The following review was originally posted at Roleplayers Chronicle and can be read in its entirety at http://rolep-
Templates are nothing new, but they are often spread throughout multiple books, slowing down games and wasting valuable table time. 101 Not So Simple Monster Templates takes monster templates that Rite Publishing has included on many of their products and consolidates them into one book.
In a day and age when players have learned to min/max their characters and have no fear of things like orcs and goblins, it is good to see a product that gives Game Masters a chance to beef up lower challenge rating creatures or gimp out creatures that might be a perfect fit for the story but overpowered for the adventuring party.
Publication Quality: 9 out of 10
Rite Publishing has done a good job of mixing color and black and white art into 101 Not So Simple Monster Templates. I have to give them props for selecting art that is more in-tune with the text they are presenting. The addition of captions or titles that describe is a clever way to make sure that some of the stock or public domain art is useable. There is a quick reference chart that lists each of the template’s names and their challenge rating adjustment. Charts like this are a must to ensure that a product with this much information is table-friendly for players and GMs. The templates are in alphabetical order, which works. To improve the usefulness of the well-done chart, I would recommend including a page number behind the challenge rating adjustment number, to make things that much quicker to find. The chart works at the back of the book, but I would be interested to see it at the front of the book where it could be an index/quick reference chart. These are minor points that should not overshadow a well-set up supplement.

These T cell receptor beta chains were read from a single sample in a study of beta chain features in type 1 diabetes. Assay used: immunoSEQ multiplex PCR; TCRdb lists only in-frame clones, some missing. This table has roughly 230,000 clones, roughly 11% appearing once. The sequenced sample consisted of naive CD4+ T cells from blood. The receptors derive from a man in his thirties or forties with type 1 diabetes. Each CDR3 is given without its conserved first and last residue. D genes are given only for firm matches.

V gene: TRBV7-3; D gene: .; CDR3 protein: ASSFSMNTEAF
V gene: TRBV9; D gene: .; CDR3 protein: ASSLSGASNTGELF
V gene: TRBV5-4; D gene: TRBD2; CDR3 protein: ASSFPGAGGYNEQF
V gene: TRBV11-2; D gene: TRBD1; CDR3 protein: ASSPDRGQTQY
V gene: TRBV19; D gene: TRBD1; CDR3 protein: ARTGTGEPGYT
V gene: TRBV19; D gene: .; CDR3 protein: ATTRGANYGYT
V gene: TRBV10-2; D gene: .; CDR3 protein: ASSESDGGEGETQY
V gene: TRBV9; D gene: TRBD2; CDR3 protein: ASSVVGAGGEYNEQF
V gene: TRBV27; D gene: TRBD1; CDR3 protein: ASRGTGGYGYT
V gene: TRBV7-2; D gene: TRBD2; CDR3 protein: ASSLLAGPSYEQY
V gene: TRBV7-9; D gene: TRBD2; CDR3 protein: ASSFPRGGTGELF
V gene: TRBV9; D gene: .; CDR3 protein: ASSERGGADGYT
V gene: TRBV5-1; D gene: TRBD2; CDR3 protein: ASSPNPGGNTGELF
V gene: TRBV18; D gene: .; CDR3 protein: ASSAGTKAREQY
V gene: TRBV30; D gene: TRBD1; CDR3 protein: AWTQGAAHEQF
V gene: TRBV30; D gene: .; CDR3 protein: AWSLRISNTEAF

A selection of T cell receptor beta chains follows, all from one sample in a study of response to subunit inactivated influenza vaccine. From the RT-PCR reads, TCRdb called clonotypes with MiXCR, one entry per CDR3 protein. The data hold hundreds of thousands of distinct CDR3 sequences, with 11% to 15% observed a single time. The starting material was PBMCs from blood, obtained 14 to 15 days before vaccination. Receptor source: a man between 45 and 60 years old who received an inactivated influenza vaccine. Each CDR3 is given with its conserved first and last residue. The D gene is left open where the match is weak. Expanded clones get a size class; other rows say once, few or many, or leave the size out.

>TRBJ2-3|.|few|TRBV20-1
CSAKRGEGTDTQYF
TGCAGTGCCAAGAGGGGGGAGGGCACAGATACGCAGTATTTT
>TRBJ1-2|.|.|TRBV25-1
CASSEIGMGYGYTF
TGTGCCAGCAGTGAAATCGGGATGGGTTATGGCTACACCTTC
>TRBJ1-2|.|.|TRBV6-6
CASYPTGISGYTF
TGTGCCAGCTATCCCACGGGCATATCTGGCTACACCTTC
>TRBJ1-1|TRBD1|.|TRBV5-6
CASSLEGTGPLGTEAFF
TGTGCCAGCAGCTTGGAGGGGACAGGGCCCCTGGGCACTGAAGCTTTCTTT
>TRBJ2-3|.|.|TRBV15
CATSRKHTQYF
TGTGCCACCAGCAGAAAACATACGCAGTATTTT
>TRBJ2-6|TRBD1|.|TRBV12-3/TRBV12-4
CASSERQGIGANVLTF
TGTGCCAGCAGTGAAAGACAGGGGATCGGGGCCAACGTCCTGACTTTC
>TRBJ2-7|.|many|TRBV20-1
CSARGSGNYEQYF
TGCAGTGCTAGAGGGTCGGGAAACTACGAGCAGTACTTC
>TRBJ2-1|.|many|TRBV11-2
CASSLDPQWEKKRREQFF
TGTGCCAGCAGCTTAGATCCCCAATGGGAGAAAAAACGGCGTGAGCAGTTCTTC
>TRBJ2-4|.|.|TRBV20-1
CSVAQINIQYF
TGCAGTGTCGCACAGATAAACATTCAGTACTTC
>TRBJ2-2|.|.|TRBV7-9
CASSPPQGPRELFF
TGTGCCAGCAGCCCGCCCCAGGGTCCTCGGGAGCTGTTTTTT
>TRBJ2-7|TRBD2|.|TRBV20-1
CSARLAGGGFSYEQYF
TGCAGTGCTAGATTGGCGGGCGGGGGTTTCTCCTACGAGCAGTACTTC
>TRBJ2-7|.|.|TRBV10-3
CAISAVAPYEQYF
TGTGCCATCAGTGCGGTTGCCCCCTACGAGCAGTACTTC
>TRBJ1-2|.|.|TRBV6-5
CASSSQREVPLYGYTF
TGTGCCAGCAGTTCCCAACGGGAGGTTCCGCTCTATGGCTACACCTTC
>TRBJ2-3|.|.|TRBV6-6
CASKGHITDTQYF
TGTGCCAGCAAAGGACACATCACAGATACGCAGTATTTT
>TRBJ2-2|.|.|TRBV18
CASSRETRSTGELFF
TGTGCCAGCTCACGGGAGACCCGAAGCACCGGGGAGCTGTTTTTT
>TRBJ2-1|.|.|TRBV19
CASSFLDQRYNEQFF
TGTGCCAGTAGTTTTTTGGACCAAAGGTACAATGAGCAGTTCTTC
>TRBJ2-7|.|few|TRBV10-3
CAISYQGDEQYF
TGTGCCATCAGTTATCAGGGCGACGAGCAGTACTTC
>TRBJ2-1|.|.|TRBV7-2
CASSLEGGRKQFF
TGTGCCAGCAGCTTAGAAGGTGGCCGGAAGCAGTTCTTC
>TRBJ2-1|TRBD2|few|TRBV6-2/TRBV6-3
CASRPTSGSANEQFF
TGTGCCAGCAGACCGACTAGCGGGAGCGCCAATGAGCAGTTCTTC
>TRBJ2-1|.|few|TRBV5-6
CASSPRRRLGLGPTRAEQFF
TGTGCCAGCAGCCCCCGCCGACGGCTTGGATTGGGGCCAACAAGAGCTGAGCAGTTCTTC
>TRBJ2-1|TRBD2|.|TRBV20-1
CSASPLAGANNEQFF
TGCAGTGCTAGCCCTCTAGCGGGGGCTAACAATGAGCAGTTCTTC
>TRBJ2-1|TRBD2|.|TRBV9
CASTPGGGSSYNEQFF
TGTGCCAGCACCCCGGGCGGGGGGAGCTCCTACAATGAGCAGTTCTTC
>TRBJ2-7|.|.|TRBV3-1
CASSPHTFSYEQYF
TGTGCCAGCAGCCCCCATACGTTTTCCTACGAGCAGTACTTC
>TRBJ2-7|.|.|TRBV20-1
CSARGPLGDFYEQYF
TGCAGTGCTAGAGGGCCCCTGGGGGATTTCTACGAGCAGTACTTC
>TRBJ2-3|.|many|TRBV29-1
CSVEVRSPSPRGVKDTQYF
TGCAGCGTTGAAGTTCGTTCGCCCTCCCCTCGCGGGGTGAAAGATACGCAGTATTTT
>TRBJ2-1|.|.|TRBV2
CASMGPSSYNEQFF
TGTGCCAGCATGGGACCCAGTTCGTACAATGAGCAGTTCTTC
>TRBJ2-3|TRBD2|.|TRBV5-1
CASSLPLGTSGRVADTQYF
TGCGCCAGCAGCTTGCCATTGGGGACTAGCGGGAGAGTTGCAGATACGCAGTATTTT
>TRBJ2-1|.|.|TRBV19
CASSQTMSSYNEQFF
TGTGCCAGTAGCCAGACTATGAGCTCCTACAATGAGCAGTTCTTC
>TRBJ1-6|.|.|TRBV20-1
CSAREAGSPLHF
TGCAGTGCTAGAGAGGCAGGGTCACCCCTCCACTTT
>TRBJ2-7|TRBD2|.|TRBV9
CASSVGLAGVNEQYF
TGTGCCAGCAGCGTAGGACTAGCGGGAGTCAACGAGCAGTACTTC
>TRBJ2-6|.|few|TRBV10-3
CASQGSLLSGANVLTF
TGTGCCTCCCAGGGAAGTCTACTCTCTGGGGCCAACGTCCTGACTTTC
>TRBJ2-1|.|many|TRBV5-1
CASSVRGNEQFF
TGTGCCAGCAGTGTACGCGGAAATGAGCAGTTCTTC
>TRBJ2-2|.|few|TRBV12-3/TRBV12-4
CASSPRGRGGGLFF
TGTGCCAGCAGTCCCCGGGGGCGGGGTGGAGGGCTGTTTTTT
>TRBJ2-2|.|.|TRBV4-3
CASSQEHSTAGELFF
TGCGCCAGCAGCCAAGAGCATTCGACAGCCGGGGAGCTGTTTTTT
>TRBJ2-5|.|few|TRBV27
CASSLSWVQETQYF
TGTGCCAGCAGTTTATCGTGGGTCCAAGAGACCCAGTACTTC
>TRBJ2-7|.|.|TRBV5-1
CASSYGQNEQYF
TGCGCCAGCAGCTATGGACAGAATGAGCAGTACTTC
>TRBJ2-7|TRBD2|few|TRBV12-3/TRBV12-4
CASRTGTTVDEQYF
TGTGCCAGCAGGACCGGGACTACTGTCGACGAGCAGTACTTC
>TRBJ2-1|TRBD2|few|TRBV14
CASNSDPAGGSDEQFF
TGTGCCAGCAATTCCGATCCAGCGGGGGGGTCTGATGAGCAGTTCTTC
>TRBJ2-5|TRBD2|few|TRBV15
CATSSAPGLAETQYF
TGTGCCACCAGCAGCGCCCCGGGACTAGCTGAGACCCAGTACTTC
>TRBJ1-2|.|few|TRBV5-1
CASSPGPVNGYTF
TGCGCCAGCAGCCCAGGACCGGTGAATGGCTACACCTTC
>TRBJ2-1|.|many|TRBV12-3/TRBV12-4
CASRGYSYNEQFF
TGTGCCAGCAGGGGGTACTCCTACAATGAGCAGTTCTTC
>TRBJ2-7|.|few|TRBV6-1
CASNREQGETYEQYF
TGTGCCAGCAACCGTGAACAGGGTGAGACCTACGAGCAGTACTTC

Mechanics: 9 out of 10
Some of these templates still feel over-powered, but they are all done well. 101 Not So Simple Monster Templates mechanically gives GMs a huge amount of flexibility in how they create monsters to face adventuring parties. Throw a few of these templates on your everyday kobold and you could achieve a total party kill on a 3rd or 4th level adventuring party. Some of the templates include quick rules and most give rebuild rules. This is important especially if a monster acquires one of these templates later in its career. The addition of challenge rating adjustments that subtract from a creature’s challenge rating adjustment is almost as valuable as the challenge rating adjustment on the positive side. Most of the negative challenge ratings involve the loss of a limb or sense, but mechanically they could easily be applied for a player character that gets their arm or leg hacked off, gnawed off, burnt off or dissolved during an adventure.
Value Add: 10 out of 10
There are a boat load of templates in this book. Some are very specialized while others could be used in most situations. Adding these templates to creatures that face adventuring parties will create a variety and add a feeling that these monsters are not just stat bags and treasure generators. Some of these templates would be interesting on player characters. This book should be in every GMs toolkit.
Overall: 9 out of 10
Templates, if used correctly, can add so many dimensions to a game. Rite Publishing is getting better and better with every product they produce and 101 Not So Simple Monster Templates is an example of a supplement that is useful, good-looking and thoughtfully executed. There are some truly inspired templates in this book that I doubt you will see anywhere else.
[5 of 5 Stars!]